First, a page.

Advocacy campaigns by those with less power attempting to influence those with power over them have existed for as long as the power inequalities themselves. They have been documented in many countries for centuries (for example: nationalist and anti-taxation movements in colonized countries; and land’ reform and protectionist movements in post-colonial countries). Advocacy campaigns led by the privileged advocating on behalf of others have included the movements against slavery, racial discrimination, and for women’s rights.
In the 1980s and early 1990s, leading development NGOs became aware that development and emergency work alone was unlikely to produce sustained improvements in the lives of the poor. This lead them to re-examine their strategies, and they started to become increasingly focused on advocacy work. Advocacy work enables them to draw on their program experience to show the impact of existing policies on the poor and marginalized, and to suggest improvements.
The increased democracy, transparency and openness of many governments make advocacy an increasingly effective method of achieving social change. The general trend is for civil society to focus increasingly on advocacy, making government take responsibility for social issues (as opposed to taking over service delivery to ‘fill the gaps’). There are an increasing number and range of advocacy initiatives, with a greater degree of professionalism – and these are now often supported by private foundations (like the Ford Foundation), bilateral donor countries and international donors (such as the World Bank, which has established a ‘Community Empowerment and Social Inclusion Learning Program’ (CESI)).
The animal welfare movement is also developing its advocacy work. There have been animal rights/welfare demonstrations, and animal welfare lobbying, for many decades. Federations, coalitions and alliances have also been formed, including the World Society for the Protection of Animals and one of its predecessors – the World Federation for the Protection of Animals (WFPA), which was founded way back in 1953. However, the movement has been relatively slow in developing effective strategic advocacy, with integrated research and investigations, networking, campaigning and lobbying.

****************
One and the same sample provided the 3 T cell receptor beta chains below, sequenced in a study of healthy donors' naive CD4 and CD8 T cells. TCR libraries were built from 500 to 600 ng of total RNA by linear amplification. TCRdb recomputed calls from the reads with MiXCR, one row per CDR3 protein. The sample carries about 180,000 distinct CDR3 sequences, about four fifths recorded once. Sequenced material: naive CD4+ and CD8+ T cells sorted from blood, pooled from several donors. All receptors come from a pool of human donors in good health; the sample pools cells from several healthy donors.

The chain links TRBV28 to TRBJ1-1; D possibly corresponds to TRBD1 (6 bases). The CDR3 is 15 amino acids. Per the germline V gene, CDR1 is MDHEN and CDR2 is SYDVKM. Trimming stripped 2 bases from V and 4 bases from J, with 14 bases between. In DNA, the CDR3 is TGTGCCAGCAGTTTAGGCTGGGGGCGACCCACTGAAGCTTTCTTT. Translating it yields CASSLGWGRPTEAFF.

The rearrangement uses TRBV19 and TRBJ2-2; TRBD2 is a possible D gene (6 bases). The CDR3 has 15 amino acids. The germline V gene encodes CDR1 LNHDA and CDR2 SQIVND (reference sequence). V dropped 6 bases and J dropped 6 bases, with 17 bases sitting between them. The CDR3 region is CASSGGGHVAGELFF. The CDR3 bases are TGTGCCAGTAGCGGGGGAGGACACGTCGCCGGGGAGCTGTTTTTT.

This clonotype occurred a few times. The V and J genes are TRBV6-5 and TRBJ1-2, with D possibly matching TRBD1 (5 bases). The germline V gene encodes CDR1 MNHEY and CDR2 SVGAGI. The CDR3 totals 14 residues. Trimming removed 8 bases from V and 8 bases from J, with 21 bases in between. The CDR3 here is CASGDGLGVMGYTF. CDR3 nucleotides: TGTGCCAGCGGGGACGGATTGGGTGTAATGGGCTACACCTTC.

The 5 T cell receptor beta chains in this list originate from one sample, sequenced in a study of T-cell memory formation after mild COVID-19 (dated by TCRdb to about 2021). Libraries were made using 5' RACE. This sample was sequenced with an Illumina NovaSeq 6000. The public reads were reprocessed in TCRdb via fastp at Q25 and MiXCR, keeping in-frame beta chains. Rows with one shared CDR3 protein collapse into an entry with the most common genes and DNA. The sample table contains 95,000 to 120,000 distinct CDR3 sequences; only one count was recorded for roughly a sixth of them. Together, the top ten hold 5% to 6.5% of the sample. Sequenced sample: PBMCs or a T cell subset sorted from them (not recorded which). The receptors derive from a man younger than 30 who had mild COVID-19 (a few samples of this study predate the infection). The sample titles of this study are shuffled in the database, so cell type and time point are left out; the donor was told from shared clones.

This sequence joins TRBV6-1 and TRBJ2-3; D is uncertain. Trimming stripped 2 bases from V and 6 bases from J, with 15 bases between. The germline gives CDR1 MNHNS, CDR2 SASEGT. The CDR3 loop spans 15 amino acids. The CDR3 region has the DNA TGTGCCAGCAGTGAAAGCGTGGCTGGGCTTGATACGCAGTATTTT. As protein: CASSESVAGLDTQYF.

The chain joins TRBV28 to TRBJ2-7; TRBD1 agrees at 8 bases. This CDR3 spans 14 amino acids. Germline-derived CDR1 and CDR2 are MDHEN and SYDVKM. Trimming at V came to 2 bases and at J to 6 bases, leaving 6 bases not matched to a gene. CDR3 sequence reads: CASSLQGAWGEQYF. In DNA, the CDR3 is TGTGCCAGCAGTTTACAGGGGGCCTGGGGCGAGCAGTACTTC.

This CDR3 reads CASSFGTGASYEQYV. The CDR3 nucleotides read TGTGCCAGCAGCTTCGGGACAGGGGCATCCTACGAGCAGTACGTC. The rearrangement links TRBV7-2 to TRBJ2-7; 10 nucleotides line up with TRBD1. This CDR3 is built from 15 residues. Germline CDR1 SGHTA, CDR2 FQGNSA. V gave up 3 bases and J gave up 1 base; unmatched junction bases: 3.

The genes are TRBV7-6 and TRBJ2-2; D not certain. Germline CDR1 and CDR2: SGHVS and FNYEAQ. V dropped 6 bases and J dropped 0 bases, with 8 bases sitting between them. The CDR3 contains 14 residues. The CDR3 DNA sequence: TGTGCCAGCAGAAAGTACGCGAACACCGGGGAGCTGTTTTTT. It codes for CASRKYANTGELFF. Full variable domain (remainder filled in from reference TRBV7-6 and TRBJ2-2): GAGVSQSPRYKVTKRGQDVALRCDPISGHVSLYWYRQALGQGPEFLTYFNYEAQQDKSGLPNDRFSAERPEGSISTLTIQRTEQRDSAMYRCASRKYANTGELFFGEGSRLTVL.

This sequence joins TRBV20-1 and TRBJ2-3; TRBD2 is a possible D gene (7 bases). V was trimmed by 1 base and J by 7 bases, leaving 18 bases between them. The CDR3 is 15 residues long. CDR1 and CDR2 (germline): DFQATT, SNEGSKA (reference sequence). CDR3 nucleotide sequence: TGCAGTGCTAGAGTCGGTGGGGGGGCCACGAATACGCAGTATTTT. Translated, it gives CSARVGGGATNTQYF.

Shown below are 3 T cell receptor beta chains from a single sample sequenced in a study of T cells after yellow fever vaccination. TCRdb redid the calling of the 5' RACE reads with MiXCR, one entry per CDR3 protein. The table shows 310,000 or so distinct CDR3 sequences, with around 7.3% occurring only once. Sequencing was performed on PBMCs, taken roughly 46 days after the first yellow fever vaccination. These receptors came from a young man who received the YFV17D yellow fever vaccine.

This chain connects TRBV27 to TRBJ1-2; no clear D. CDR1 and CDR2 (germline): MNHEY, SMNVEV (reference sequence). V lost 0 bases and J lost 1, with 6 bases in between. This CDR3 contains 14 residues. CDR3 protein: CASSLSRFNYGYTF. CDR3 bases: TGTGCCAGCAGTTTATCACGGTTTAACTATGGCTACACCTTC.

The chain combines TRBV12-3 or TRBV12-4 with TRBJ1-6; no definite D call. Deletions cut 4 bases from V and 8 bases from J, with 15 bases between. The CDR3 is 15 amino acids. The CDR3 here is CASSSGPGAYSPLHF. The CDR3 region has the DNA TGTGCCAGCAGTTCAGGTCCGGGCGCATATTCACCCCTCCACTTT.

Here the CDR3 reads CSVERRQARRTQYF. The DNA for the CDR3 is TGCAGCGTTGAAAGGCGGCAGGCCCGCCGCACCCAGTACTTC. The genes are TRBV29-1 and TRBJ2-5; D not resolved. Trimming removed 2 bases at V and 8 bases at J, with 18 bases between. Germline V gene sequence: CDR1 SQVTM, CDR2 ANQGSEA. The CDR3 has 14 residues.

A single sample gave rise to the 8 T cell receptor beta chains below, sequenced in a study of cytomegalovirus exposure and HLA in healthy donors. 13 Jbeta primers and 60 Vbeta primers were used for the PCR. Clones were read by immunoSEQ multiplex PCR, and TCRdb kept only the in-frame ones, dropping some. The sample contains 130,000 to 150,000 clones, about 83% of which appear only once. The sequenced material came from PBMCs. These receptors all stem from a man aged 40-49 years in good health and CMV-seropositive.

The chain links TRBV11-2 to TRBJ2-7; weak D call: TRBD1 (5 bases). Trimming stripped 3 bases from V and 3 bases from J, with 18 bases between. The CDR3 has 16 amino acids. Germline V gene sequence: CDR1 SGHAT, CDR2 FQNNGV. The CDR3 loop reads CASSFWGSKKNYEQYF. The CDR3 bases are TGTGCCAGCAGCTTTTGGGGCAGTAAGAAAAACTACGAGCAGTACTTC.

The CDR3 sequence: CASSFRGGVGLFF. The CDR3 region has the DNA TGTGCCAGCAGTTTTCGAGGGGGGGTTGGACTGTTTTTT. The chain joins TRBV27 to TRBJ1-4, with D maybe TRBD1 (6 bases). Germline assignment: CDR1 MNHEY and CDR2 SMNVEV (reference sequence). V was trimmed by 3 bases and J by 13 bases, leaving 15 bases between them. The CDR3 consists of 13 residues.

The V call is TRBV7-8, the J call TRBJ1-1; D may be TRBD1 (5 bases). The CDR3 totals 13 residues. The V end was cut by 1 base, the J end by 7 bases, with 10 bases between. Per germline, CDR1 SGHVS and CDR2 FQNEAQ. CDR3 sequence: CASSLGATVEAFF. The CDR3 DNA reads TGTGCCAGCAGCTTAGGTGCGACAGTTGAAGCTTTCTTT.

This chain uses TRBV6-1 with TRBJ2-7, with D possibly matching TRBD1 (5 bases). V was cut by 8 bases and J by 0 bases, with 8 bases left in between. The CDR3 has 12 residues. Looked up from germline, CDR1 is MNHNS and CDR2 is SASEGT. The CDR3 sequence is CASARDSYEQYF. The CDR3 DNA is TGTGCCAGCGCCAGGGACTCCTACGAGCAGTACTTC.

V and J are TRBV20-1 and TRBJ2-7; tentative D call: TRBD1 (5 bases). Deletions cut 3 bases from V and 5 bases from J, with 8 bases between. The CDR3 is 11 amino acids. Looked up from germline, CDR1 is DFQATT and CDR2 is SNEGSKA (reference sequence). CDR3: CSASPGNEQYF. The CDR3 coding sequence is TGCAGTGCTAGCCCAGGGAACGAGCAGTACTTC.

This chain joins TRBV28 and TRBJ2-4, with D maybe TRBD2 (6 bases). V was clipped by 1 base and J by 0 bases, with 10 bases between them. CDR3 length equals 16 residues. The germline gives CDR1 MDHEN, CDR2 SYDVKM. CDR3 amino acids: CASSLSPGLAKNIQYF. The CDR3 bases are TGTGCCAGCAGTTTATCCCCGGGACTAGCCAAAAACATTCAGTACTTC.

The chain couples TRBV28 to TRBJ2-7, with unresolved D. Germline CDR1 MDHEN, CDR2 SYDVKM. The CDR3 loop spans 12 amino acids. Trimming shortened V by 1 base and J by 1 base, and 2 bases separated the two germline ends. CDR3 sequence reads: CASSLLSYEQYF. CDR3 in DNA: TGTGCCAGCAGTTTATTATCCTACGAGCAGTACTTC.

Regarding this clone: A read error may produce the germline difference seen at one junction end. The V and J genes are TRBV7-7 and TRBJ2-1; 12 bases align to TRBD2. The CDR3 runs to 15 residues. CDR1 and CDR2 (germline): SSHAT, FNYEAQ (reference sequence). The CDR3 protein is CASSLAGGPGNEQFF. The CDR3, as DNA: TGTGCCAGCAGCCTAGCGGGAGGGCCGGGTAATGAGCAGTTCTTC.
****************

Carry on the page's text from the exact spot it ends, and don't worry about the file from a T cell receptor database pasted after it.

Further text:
The first truly international animal welfare campaign was launched by WSPA in 1988. This was its successful ‘No Fur’ campaign, which was led by Wim de Kok (now WAN President). It was adopted by over 50 WSPA member organizations and took the arguments against the wearing of fur to all corners of the globe. One of the reasons for the successful roll-out of the campaign was its appealing campaign materials, which used the image of a baby fox with the message: “Does your mother have a fur coat? His mother lost hers…” The campaign keeps on running. It was recently used in China - in a strategic campaign launched by ACT Asia in the autumn of 2011.
These days many of the leading animal welfare organizations carry out strategic advocacy. But many organizations in ‘developing’ countries and local groups continue to concentrate on compassionate, practical animal welfare work – i.e. service delivery, as opposed to advocacy.
There are, however, strong reasons for developing advocacy work. These include the following:
We also recognize that advocacy can benefit other aspects of our work including: visibility, recruitment, fundraising etc. It can help animal welfare organisations to be recognized as a serious player in civil society circles and provide greater public exposure.
Research carried out at the USA’s ‘Center for the Advancement of Social Entrepreneurship’ confirms that although high impact NGOs may start out through designing great programs on the ground, they eventually realize that they cannot achieve large-scale social change through service delivery alone. So they add policy advocacy to change legislation and acquire government resources.
Other NGOs start out by doing advocacy and later add grassroots programs to ‘supercharge’ their strategy. But, ultimately, all high-impact organizations bridge the divide between service delivery and advocacy. They become good at both. And the more they serve and advocate, the more they achieve impact. The NGO’s grassroots work helps to inform its policy advocacy, making legislation more relevant, and advocacy helps the NGO to achieve its policy and program objectives.